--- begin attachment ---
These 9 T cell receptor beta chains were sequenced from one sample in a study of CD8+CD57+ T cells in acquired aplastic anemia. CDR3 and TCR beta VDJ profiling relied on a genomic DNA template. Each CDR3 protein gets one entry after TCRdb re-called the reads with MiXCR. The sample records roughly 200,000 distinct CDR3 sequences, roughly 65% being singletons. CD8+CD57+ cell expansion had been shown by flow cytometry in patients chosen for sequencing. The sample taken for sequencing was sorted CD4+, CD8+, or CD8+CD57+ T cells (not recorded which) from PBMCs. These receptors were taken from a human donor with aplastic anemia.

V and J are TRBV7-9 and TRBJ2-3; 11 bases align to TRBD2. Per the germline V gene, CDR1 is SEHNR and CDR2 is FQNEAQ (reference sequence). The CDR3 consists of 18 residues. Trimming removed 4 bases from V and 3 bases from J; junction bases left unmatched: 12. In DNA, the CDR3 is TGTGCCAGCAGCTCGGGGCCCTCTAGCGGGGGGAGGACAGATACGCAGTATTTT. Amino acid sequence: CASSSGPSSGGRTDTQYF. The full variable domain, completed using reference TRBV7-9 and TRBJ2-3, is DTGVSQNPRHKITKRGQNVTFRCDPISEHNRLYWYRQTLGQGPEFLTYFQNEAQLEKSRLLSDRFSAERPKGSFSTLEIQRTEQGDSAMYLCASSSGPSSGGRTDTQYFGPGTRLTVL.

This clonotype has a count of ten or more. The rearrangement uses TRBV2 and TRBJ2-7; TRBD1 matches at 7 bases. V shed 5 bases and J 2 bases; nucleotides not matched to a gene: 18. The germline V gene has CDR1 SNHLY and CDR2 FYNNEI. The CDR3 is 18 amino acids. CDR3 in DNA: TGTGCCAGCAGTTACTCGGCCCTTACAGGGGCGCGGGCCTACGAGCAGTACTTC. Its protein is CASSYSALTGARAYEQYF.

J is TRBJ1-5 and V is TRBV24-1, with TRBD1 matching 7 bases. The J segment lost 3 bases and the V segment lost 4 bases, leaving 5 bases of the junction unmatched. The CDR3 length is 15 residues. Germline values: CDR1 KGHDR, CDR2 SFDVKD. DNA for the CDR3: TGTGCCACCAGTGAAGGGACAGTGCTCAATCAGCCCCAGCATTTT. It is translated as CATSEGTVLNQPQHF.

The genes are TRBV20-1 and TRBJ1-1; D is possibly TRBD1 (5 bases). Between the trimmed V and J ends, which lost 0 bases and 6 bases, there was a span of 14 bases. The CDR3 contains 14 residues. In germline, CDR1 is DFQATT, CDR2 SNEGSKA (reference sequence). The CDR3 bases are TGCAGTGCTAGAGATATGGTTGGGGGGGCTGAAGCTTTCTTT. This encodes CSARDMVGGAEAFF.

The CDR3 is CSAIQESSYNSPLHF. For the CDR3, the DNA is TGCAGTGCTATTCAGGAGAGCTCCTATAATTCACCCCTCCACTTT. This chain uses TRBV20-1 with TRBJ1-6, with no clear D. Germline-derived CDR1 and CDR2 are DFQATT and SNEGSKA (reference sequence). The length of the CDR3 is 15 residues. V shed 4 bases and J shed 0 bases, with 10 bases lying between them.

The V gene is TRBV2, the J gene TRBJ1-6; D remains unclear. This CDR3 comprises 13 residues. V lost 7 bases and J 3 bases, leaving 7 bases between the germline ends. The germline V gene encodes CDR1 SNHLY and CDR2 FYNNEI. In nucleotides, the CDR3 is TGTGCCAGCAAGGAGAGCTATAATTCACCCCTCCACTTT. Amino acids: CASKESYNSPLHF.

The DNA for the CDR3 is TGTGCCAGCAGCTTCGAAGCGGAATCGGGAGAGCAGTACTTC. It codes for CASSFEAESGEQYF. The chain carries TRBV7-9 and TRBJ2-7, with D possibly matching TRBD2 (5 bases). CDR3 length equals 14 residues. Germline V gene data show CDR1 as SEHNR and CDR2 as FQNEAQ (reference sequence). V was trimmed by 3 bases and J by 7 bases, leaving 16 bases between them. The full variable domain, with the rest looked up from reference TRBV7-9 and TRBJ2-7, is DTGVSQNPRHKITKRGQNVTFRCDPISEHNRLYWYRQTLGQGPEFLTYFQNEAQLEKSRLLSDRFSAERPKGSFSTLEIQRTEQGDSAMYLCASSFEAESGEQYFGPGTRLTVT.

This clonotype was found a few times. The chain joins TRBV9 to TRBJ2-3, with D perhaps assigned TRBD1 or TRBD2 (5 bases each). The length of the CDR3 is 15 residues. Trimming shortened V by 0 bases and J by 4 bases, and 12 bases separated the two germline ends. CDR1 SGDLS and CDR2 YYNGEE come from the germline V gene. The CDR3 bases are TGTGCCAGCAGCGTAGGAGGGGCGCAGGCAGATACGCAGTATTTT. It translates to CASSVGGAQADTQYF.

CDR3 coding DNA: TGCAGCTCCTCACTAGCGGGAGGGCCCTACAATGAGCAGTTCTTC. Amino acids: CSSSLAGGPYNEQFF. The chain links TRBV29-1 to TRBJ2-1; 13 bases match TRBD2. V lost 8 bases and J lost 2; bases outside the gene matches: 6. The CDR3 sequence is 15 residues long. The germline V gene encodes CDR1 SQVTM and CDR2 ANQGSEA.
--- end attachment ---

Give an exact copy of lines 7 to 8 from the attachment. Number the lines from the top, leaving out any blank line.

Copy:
The V gene is TRBV2, the J gene TRBJ1-6; D remains unclear. This CDR3 comprises 13 residues. V lost 7 bases and J 3 bases, leaving 7 bases between the germline ends. The germline V gene encodes CDR1 SNHLY and CDR2 FYNNEI. In nucleotides, the CDR3 is TGTGCCAGCAAGGAGAGCTATAATTCACCCCTCCACTTT. Amino acids: CASKESYNSPLHF.

The DNA for the CDR3 is TGTGCCAGCAGCTTCGAAGCGGAATCGGGAGAGCAGTACTTC. It codes for CASSFEAESGEQYF. The chain carries TRBV7-9 and TRBJ2-7, with D possibly matching TRBD2 (5 bases). CDR3 length equals 14 residues. Germline V gene data show CDR1 as SEHNR and CDR2 as FQNEAQ (reference sequence). V was trimmed by 3 bases and J by 7 bases, leaving 16 bases between them. The full variable domain, with the rest looked up from reference TRBV7-9 and TRBJ2-7, is DTGVSQNPRHKITKRGQNVTFRCDPISEHNRLYWYRQTLGQGPEFLTYFQNEAQLEKSRLLSDRFSAERPKGSFSTLEIQRTEQGDSAMYLCASSFEAESGEQYFGPGTRLTVT.